Marke Meyer with Louise Almon | Present in Absence

by Lucinda Jolly
Lucinda Jolly, 2017

A happenstance encounter with a piece of clay, the recognition of talent by a perceptive wife and Marke Meyer’s career as a sculptor was launched.

 

For the last 10 years, barring a fallow two year period, Meyer has been sculpting the nude female form. And he’s in good company. For one could trace the whole cultural history of humankind according to the attitude to and depiction of women. The art critic John Berger defines the difference between naked and nude: intention is the key. Naked is without clothes, and nude is eye candy for the viewer. Meyer falls into the tasteful eye candy category.

 

“I feel like I can speak through the female figure,” says Meyer.

 

Archaeologists believe the oldest naked female form to be the 40,000 year old Venus of Hohle Fels, dubbed “prehistoric porn” and probably a fertility fetish. Compared to the ample thighed and big breasted Hohle Fels, the highly idealised Venuses of ancient Greece and her copyist conqueror Rome were far more naturalistic and restrained. Both aspects reflected the prevailing ideologies.

 

The female nude’s absence was acutely felt in the highly religious Middle-Ages where nudity was associated with sin, and she bloomed again in the realistic Renaissance. Then came the times of the dimpled thighs, rosy breasts and powdered bums of the playful Rococo era. This was followed by the sassy attitudinal nudes of Manet’s Luncheon on the Grass and Olympia from the 19th century. The 20th century included the anorexic nudes of Egon Schiele and the edgy, painterly scrutiny of Lucien Freud. Our 21st century is an era of eclecticism, leaning heavily towards the conceptual.

 

Apart from their ancient role as fertility fetishes, women have been elevated or denigrated by the male gaze – seen as either Madonna or whore, or in the misogynist Picasso’s terms, “goddesses or doormats”.   

 

In the context of such a history, sculpture of the female form by a male will inevitably come under the scrutiny of the feminist gaze. Meyer had to pass through this baptism of anima fire when he first exhibited, but in subsequent exhibitions this response has abated.

Meyer chose the female nude for his affinity with the female form. He uses it as a vehicle to express his largely autobiographical experiences, and clues to this subject matter are hinted at in his poetic titles.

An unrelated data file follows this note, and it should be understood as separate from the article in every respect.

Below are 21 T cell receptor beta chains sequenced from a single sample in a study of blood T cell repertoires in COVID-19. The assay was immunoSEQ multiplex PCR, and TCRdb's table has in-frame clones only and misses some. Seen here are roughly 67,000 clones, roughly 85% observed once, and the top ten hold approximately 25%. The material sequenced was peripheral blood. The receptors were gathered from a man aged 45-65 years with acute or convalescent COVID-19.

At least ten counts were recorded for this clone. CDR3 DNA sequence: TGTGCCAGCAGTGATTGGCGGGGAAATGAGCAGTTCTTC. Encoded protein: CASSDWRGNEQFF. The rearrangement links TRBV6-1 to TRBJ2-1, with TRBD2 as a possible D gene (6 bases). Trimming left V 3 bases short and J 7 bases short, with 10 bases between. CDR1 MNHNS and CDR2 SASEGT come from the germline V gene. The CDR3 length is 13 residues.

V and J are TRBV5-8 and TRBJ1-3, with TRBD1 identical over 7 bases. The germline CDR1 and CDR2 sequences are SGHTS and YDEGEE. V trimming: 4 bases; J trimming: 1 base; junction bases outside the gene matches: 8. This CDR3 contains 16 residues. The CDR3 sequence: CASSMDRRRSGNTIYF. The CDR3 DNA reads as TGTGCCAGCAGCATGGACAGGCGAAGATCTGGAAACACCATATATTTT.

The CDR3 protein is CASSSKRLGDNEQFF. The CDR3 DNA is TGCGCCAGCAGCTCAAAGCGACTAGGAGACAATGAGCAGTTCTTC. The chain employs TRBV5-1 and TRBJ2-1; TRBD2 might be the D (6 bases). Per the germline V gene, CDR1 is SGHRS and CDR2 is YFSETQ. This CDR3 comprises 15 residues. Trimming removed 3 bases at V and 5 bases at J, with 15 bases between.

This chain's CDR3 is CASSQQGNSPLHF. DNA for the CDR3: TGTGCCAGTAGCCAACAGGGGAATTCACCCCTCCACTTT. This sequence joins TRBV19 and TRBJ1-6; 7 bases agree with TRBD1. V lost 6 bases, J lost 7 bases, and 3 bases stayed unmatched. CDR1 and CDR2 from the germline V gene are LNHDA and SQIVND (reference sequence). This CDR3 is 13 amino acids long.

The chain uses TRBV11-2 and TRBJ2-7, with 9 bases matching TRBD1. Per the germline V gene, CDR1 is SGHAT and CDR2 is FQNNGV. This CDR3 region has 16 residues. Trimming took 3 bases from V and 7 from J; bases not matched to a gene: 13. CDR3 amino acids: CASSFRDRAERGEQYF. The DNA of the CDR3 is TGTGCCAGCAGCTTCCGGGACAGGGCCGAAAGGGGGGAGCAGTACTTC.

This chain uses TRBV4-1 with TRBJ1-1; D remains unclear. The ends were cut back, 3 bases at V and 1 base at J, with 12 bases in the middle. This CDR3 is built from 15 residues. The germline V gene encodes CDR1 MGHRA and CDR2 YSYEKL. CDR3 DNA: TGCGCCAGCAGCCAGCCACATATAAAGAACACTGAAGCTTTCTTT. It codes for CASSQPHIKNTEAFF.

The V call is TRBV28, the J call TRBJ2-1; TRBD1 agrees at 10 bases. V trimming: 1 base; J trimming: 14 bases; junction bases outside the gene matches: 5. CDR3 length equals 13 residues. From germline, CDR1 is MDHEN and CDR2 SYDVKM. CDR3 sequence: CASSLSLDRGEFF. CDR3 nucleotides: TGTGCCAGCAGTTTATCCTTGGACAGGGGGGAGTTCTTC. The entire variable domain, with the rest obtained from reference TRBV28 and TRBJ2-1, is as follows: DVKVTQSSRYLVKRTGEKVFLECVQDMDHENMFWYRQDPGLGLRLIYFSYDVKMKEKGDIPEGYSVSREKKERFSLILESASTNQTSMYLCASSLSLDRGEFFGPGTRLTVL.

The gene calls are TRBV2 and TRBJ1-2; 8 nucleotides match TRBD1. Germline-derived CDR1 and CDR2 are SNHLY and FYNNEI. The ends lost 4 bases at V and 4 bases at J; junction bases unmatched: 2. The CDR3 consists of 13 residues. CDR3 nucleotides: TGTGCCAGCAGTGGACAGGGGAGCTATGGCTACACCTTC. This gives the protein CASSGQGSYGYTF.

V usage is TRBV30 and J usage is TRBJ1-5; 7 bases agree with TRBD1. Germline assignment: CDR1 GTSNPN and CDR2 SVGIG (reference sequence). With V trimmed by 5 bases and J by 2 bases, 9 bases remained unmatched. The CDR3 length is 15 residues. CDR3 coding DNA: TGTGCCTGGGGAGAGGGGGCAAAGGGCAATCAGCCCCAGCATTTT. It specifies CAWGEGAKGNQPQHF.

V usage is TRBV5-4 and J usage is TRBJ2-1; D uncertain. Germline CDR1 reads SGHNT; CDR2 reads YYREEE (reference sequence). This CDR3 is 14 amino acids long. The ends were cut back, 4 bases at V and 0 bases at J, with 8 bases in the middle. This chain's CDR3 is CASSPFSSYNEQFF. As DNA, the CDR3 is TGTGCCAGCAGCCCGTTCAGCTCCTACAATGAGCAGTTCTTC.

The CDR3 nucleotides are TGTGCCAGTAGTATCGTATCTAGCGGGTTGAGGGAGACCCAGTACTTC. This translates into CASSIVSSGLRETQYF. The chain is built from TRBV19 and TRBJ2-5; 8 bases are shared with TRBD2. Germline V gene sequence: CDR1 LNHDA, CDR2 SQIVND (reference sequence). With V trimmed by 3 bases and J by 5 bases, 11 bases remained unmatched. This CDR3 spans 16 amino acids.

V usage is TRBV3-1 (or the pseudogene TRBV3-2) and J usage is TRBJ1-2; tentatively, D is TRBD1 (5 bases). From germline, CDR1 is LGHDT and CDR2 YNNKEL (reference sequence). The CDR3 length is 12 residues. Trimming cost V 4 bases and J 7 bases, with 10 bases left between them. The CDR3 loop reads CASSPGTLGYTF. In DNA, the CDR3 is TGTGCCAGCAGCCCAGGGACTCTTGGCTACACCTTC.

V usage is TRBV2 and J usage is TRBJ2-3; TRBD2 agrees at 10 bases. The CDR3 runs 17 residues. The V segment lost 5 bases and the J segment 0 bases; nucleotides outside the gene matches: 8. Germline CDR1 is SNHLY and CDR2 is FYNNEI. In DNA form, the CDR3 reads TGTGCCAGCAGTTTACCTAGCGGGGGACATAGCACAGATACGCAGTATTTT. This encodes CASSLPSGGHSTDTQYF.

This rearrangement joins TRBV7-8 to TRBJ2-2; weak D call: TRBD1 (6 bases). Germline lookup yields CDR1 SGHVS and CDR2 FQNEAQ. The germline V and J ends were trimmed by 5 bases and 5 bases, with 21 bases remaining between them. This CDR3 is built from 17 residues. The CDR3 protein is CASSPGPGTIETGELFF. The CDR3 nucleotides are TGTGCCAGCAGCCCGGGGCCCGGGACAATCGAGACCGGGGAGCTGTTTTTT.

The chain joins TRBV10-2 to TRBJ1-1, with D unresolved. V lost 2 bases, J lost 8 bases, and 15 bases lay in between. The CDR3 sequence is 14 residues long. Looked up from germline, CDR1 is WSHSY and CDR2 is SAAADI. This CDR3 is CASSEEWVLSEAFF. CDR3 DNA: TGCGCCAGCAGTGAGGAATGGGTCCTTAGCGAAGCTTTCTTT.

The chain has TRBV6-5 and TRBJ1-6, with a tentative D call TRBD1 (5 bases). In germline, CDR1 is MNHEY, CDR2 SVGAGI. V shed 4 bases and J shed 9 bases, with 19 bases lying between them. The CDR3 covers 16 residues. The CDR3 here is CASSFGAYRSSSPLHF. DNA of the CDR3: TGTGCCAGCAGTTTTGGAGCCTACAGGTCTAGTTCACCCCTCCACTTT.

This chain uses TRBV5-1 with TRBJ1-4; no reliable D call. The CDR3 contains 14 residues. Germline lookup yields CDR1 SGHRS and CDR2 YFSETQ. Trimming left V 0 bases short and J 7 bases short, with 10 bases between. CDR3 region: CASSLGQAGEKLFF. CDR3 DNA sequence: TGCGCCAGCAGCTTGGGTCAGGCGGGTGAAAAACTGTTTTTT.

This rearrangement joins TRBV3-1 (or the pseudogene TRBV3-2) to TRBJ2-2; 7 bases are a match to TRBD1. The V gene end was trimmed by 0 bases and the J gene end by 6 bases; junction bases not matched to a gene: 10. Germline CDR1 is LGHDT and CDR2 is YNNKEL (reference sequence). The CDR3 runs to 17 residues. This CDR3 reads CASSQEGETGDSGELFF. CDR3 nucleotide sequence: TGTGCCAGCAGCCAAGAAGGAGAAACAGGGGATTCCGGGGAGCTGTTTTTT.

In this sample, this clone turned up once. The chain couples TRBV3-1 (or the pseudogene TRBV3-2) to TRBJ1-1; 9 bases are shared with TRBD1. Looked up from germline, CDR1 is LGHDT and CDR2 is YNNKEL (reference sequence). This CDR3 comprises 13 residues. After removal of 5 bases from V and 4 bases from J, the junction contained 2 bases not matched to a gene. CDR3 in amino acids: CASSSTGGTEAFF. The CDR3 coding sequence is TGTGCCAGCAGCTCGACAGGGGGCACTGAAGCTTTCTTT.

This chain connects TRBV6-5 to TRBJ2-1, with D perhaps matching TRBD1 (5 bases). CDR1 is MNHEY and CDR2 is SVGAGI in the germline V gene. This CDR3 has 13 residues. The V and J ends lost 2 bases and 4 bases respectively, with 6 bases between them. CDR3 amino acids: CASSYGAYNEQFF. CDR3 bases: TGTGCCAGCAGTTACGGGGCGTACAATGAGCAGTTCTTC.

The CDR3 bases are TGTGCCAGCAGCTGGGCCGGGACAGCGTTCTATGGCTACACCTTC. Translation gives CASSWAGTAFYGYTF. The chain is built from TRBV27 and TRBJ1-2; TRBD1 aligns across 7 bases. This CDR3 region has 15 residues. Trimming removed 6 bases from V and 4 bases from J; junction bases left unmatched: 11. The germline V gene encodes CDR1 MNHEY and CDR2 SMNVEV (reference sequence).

In Wayward Dreams of the Outside World, Meyer depicts a young girl emerging from the water. Meyer has shown her caught in a spiral of water with goldfish emerging from her hair. In Finding My Feet, he has sculptured an adolescent girl jumping off a chair, her suitcase blown open in the action. And inWeaving Myself Around These Threads of You, a youngwoman climbs upward over a pile of chairs increasing in size, assisted by a piece of rope.

 

Meyer’s historical influences include the sensuous works of the Baroque sculptor Gian Lorenzo Bernini, those of classical and romantic styles, and the contemporary work of South African sculptor Angus Taylor.

 

He counterpoints the groundedness of the corporeal body by introducing a feeling of suspension. “All my work floats around, giving the illusion of weightlessness or lift,” he says. This suspension is in keeping with Meyer’s reclusiveness, a man content with his own company and who lives in his own head.

 

He explains that most of his pieces evolve from actual night or daydreams which provide him with a complete picture of what the sculpture will look like. “I would see one of my images in a hoop, and the next day I would start to make it,” he explains.

 

Equally important to the female form, but less obvious, is Meyer’s inclusion of geometry, for example as circles or interlocking triangles. These shapes operate on two levels for Meyer. They have symbolic resonance, such as the circle representing eternity, but Meyer is equally drawn to the beauty of the shape itself.  

 

“I have a very mathematical mind, as well as a creative mind, and to me the geometric form is very pleasing to the eye,” he says. It’s as if the inclusion of these geometric shapes assumes a masculinity which has been utilised in a way that supports the female form, while operating as an underlying counterpoint to Meyer’s more obvious preoccupation with it.

 

“You will find that a lot of my compositions – even if they are two figures – will have a flowing line that runs through them,” he points out. “You can almost describe them in simple line terms, like a C-shape,” he explains.

 

In Chocolate and Sushi, where the subject matter concerns “the protective care of one sister or for a friend for another”, Meyer has wrapped the figures around each other. But he points out that were the composition analysed, it would reveal a series of triangles that fit into each other to create a pyramidal structure. This approach is also reflected in his current work of two figures – one which has a rearing scorpion shape and the other with a clam shape – both balanced on each other.

 

Meyer’s three-dimensional sculptures compliment Louise Almon’s body of two-dimensional, painterly monotypes titled Present in Absence to be shown at Candice Berman Gallery September 2017. They incorporate a new patina technique which distinguishes itself from the heavy bronze colouring and enhances the weightlessness of his figures. An apt pairing focusing on the human condition of isolation verses engagement.

 

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